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I never fully explained the reason why I write about my Mom. I suppose you can figure it out fairly quickly, but it would still be your version of why I do what I do. So here I go.
The weekend my Mom passed away, it was both a sudden end and a long goodbye. She was admitted to the hospital on a Friday evening with an ischemic stroke, which is the most common of strokes. She was alert and responsive, and we all expected that she would recover. But something happened in the middle of the night. A fever, uncontrollable swelling, and then my Mom stopped responding to the stimuli: light in the eyes, pokes and pinches in various parts of her body. A sudden end to our Mom as we knew her, but she was still technically alive.
She lived for another two days, passing away on a late Sunday afternoon that happened to be Father's Day. My sisters and I endured a stream of relatives that had to see for themselves what our Mom had become, had to say their farewells to the woman that gave so much of her life to them. She was always the strong one, the cousin or sister or aunt that had the courage to tell them how to get out of whatever trouble they found themselves in. Often she would offer to help anyway she could: place to stay, help finding a job, or speaking on his or her behalf. It was always my Mom that the got phone calls when someone needed help.
No one could believe a little thing like a stroke could knock my Mom to the ground. Despite hearing what we told them, that she would never recover and that it was just a matter of time before she died, each person talked to her like she was simply asleep, and some begged her to open her eyes. My great aunt, a spunky woman who is close to 90 years old, walked from one side of my Mom's bed to the other, all the while poking my Mom gently and softly asking her to wake up and look at her. My Mom's sister brought her Catholic prayer group, and they recited Hail Mary's for an hour around her bed, crying and asking God to grant them a miracle. My Dad watched the ventilator's monitor and kept false hope alive by seeing things that weren't there.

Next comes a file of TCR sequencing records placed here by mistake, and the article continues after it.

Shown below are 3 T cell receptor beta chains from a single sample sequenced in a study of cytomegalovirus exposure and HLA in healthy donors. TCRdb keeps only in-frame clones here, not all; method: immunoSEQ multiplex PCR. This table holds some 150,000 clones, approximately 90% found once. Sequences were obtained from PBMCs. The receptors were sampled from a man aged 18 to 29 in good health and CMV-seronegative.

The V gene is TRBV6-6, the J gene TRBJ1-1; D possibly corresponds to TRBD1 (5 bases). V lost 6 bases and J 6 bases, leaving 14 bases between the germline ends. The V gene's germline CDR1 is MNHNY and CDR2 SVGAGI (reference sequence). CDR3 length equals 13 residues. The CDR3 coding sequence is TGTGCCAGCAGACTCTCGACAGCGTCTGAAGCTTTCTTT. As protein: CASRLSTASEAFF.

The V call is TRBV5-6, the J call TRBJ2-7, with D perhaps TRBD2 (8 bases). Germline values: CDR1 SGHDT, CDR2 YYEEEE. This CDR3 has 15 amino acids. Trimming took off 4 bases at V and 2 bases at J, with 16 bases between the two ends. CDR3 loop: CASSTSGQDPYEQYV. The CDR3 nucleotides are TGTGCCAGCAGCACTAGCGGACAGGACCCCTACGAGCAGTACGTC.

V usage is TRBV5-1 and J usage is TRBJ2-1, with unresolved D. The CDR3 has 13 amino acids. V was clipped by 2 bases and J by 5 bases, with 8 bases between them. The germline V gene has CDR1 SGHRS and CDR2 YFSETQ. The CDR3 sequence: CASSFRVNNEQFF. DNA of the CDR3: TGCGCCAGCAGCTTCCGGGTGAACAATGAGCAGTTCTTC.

I had been awake since she was admitted into the hospital that Friday evening, and the knowledge that my Mom could pass away any second kept me from eating or sleeping until Sunday evening. So I watched my family go through their goodbyes, and my sleep deprivation made the whole experience surreal, like I was watching it all on TV and crying alone on my couch.
It was a long goodbye. It was the most time I'd spend with my family in years, probably since I was in high school. But it was their long goodbye and not my own. And this is why I am writing it all down.
This is my way of saying goodbye to my Mom, saying farewell to her emotional presence, her strength and support in my life. Because at the hospital it was her physical presence that I let go and nothing more.
I decided to write every day about my Mom, about my grief, for a 100 days. Why 100 and not 1,000, I don't know. Maybe I'll change the number at a later time, especially if I feel that I'm not quite done.
Every day that I write about her, I break off a piece of my grief and set it free. It burns a little less inside. There's a moment right after I'm done writing when everything gets quiet in my head. I realized yesterday that it was peace. And though it may be a momentary thing, it is something I can look forward to.